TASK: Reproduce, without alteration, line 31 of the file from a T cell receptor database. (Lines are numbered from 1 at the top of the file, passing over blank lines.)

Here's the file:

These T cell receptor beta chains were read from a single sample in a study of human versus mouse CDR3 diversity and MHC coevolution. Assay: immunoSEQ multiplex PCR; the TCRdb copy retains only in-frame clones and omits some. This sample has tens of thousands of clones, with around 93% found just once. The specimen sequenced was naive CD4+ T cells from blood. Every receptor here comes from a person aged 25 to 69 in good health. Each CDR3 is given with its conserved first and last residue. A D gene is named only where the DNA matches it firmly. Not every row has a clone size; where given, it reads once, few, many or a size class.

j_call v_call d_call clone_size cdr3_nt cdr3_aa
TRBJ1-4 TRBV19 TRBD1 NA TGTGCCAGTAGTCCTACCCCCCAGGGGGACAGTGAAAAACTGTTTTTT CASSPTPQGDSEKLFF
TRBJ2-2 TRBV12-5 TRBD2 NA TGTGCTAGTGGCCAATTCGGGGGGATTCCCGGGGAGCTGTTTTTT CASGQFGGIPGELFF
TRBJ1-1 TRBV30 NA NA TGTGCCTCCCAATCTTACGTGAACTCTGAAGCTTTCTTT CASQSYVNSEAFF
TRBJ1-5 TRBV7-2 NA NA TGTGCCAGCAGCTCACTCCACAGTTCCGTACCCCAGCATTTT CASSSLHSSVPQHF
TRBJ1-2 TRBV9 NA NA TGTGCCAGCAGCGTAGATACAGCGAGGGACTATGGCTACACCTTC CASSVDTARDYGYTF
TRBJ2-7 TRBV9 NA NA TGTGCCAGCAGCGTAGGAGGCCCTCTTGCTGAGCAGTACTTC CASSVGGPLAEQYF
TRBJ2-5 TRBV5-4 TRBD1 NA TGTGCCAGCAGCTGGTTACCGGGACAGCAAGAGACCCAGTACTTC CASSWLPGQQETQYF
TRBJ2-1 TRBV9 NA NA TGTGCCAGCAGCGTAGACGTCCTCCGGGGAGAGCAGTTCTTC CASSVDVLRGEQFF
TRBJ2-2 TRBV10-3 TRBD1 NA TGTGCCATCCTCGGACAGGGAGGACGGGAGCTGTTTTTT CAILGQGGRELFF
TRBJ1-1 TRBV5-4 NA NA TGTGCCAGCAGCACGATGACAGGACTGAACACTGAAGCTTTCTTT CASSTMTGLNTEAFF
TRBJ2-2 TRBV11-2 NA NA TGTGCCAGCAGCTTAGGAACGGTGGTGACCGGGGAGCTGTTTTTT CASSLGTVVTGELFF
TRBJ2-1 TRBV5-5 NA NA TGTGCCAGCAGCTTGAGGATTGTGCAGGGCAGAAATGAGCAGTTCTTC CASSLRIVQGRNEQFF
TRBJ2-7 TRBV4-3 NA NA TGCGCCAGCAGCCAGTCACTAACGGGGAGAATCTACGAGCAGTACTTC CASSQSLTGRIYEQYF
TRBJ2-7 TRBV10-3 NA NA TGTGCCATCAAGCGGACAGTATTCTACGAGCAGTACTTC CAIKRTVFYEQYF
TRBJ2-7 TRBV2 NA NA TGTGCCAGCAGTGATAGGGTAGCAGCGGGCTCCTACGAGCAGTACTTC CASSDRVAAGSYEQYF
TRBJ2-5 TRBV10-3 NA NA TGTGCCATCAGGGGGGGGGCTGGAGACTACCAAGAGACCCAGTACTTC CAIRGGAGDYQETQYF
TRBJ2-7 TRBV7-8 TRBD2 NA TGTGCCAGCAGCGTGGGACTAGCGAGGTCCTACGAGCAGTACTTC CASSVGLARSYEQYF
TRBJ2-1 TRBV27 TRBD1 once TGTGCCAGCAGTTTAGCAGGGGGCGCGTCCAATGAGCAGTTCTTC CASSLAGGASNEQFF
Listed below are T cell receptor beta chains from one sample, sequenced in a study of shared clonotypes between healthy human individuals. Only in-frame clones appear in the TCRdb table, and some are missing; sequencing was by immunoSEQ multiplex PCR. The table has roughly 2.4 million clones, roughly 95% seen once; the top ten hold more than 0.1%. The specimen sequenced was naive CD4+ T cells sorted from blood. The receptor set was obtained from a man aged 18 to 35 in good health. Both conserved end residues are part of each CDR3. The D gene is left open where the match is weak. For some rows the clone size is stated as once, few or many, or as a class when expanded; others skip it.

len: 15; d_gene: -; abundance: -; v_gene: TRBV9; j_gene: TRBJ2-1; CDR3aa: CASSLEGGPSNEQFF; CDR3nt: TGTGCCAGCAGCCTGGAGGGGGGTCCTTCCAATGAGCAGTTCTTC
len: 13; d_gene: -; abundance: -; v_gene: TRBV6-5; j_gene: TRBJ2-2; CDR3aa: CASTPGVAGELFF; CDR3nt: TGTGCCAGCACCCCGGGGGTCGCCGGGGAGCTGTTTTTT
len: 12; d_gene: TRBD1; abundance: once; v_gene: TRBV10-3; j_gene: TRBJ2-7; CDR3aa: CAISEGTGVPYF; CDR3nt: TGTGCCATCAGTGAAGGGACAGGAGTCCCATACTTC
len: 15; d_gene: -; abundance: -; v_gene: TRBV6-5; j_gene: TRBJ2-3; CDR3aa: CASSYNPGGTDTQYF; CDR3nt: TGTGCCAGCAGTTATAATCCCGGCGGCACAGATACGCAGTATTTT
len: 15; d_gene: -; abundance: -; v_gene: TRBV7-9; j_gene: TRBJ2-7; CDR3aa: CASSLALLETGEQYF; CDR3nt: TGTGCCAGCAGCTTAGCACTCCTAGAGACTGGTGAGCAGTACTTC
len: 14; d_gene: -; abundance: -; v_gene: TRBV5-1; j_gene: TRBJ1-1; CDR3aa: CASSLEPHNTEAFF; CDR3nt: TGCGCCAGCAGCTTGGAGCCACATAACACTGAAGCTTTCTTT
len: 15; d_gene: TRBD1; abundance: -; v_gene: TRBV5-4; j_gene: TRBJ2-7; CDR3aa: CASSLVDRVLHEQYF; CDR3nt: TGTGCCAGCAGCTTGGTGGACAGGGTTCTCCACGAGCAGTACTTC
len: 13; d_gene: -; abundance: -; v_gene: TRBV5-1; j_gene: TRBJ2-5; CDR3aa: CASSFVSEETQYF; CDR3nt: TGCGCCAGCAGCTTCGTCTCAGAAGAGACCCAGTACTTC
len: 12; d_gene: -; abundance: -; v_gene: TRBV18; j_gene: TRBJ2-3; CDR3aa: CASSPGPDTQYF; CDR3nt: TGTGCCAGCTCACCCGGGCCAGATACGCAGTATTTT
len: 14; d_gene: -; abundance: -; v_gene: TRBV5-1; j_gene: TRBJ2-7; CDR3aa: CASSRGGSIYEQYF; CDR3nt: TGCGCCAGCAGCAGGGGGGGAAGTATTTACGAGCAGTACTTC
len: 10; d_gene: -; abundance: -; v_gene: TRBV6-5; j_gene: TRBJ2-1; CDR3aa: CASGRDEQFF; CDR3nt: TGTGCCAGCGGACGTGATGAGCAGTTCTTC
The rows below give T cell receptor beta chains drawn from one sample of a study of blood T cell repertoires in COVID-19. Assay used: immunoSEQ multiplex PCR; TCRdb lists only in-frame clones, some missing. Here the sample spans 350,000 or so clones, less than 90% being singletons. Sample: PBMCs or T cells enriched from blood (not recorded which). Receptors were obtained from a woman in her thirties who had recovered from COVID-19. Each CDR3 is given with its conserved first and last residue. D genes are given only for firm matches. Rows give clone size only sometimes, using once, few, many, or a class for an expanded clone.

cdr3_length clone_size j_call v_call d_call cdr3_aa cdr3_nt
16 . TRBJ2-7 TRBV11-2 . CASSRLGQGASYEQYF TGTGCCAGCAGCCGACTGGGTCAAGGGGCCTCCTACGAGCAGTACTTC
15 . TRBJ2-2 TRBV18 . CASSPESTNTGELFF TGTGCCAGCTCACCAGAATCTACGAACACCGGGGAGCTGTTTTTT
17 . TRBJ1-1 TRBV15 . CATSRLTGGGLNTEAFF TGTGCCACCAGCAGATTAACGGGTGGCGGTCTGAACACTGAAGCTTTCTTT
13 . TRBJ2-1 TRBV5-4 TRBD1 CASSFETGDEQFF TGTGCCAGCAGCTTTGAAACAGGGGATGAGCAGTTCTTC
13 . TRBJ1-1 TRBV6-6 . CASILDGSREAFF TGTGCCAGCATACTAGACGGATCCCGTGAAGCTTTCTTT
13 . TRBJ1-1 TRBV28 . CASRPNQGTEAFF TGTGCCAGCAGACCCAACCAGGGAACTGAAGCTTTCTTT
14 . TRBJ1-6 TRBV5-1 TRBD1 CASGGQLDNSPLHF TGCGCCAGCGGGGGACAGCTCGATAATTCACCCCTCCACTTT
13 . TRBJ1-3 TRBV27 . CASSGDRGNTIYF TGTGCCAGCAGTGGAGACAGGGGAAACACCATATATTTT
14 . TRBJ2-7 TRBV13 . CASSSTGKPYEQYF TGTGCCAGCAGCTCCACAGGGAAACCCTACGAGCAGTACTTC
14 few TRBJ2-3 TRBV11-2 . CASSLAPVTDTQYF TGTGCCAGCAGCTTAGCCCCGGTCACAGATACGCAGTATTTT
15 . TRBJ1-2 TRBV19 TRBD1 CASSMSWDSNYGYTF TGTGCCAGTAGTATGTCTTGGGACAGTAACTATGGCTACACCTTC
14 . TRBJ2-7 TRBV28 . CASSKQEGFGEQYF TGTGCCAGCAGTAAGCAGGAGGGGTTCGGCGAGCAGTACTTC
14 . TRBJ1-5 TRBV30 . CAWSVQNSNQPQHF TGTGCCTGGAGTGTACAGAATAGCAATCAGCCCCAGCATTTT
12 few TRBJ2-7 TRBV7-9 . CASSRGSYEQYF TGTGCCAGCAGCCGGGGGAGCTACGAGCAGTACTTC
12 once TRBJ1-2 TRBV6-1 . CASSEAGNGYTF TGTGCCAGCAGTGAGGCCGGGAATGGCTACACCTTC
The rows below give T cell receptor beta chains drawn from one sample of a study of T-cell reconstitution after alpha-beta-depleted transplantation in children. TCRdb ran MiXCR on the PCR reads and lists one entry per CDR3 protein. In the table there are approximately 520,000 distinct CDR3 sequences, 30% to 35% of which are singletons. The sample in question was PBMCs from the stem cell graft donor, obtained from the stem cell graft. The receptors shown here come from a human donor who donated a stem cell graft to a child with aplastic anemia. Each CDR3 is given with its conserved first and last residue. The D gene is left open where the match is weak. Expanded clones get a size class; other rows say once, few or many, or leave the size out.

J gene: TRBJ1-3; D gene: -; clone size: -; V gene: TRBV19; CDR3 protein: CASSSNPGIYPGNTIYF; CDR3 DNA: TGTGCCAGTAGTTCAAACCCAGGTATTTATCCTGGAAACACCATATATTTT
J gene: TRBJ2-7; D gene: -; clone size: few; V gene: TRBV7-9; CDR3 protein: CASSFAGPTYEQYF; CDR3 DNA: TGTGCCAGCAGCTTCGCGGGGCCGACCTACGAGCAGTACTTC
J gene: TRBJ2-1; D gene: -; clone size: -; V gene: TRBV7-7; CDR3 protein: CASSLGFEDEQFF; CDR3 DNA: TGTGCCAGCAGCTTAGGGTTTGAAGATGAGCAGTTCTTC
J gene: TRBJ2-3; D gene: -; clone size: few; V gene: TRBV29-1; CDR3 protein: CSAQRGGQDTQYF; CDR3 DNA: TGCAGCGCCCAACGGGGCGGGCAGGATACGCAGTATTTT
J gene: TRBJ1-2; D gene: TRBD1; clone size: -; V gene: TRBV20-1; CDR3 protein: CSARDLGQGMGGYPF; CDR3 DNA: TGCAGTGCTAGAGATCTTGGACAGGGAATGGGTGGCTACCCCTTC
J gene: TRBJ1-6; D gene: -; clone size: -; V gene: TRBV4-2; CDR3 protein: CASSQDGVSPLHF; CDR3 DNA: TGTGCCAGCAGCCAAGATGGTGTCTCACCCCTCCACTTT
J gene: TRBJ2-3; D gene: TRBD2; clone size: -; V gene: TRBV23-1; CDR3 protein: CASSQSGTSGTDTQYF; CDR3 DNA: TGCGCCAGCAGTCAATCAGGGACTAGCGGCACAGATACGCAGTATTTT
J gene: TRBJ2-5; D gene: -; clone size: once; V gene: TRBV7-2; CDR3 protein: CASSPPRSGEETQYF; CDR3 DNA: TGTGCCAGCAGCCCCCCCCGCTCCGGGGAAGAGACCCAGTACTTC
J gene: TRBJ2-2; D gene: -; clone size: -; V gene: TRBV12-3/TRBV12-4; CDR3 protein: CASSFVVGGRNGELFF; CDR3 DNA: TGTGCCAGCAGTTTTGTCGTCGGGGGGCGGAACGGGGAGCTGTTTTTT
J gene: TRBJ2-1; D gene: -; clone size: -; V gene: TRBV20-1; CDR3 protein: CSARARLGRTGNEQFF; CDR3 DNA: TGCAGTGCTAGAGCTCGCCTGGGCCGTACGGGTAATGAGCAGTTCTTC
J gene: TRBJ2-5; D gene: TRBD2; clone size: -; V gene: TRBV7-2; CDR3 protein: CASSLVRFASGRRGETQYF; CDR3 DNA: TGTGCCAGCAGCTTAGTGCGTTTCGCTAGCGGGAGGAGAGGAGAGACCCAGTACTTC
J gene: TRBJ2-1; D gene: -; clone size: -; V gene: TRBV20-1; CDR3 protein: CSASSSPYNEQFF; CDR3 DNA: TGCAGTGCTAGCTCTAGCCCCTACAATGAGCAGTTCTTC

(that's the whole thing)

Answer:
len: 14; d_gene: -; abundance: -; v_gene: TRBV5-1; j_gene: TRBJ2-7; CDR3aa: CASSRGGSIYEQYF; CDR3nt: TGCGCCAGCAGCAGGGGGGGAAGTATTTACGAGCAGTACTTC